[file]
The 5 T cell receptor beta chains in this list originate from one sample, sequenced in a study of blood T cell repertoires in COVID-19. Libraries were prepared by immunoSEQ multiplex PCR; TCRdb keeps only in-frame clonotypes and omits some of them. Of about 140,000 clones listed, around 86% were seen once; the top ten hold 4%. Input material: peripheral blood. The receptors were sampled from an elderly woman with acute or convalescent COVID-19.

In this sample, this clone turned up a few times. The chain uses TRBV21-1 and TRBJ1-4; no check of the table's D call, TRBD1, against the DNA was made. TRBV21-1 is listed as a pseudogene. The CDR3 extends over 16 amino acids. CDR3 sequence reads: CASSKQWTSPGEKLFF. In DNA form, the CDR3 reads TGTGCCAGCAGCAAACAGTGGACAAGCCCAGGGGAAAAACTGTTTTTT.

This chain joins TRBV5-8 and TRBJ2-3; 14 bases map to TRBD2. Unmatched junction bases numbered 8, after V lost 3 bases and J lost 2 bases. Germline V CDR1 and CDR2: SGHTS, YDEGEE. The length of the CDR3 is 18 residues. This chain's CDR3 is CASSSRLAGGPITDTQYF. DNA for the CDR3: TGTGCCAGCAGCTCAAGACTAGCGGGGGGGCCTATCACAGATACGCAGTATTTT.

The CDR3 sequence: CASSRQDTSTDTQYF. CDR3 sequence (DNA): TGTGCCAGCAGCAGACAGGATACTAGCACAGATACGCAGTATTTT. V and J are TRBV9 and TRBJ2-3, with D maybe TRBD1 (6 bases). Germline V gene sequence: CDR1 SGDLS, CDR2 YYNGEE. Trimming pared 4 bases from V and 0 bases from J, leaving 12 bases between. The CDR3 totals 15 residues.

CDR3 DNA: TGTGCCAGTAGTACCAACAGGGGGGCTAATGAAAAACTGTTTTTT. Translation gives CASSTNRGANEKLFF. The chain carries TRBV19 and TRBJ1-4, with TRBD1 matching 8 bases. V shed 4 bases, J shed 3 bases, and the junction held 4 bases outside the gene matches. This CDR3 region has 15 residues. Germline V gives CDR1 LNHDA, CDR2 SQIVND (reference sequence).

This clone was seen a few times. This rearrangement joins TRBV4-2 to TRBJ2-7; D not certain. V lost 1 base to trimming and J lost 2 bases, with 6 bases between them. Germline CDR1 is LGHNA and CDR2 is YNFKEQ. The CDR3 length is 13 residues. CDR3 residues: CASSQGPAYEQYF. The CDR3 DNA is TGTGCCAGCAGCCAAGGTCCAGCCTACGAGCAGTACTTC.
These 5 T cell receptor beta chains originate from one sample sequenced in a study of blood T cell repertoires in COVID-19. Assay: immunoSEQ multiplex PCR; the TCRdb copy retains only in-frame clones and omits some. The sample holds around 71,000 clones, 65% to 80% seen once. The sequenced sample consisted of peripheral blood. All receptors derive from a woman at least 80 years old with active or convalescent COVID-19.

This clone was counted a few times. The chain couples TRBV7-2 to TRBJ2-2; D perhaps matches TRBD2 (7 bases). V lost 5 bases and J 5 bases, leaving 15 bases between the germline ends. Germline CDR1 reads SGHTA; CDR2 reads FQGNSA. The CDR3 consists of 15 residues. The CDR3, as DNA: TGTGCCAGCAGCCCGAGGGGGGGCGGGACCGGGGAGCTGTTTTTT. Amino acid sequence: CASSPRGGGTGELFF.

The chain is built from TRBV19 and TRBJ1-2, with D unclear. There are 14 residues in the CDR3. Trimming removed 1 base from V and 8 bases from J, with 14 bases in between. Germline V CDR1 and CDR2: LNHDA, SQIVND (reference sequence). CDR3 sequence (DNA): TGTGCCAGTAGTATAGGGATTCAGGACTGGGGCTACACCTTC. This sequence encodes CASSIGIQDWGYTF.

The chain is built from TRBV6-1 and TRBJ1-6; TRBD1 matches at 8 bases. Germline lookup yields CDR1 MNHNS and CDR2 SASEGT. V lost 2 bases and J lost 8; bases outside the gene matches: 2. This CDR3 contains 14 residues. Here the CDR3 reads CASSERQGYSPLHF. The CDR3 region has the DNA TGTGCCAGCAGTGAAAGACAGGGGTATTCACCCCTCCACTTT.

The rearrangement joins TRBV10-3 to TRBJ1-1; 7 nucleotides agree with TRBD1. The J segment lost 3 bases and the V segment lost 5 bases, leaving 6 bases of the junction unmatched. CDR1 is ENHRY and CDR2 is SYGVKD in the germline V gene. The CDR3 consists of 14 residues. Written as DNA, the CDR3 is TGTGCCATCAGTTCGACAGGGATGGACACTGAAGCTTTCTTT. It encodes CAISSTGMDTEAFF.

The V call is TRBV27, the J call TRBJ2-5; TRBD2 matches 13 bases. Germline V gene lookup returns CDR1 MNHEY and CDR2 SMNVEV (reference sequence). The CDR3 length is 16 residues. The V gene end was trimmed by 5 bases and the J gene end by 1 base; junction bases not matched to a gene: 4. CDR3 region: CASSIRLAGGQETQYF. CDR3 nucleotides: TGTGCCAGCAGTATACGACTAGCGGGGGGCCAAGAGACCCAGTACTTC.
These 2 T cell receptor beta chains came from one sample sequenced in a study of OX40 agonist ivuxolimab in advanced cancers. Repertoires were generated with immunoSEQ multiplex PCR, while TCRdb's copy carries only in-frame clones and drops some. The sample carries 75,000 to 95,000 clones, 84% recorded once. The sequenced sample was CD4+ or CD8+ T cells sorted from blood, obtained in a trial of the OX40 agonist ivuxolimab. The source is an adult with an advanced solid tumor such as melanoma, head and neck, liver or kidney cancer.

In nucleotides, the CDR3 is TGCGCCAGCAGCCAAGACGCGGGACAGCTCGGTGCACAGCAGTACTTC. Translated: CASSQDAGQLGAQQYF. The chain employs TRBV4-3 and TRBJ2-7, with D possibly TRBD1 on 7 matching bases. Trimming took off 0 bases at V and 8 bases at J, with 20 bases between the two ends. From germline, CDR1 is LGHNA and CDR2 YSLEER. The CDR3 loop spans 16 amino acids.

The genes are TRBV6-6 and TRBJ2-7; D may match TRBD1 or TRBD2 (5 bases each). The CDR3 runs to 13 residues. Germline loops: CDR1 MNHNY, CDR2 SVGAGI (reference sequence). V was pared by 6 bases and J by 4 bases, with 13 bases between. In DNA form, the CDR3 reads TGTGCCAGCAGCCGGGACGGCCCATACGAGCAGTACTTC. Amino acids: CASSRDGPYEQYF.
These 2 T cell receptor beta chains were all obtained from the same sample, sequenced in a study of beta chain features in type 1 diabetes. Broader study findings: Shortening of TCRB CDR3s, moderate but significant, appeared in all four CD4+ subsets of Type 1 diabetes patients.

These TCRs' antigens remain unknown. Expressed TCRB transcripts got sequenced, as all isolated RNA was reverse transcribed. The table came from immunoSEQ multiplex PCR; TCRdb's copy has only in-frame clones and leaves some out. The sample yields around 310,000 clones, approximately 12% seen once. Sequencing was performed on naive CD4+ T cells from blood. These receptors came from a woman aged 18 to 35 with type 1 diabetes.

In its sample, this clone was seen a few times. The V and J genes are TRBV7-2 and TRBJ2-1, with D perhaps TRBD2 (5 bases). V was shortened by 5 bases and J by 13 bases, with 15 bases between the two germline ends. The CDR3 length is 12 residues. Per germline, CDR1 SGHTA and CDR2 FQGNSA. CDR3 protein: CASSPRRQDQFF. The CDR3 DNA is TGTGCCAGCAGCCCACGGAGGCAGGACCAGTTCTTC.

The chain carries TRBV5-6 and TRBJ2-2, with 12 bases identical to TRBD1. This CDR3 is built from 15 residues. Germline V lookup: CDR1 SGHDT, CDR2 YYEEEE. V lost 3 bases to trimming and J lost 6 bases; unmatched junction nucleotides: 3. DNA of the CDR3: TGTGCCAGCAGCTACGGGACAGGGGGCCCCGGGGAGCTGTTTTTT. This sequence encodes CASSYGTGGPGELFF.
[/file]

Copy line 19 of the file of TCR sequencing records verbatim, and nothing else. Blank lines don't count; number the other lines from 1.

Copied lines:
The chain carries TRBV5-6 and TRBJ2-2, with 12 bases identical to TRBD1. This CDR3 is built from 15 residues. Germline V lookup: CDR1 SGHDT, CDR2 YYEEEE. V lost 3 bases to trimming and J lost 6 bases; unmatched junction nucleotides: 3. DNA of the CDR3: TGTGCCAGCAGCTACGGGACAGGGGGCCCCGGGGAGCTGTTTTTT. This sequence encodes CASSYGTGGPGELFF.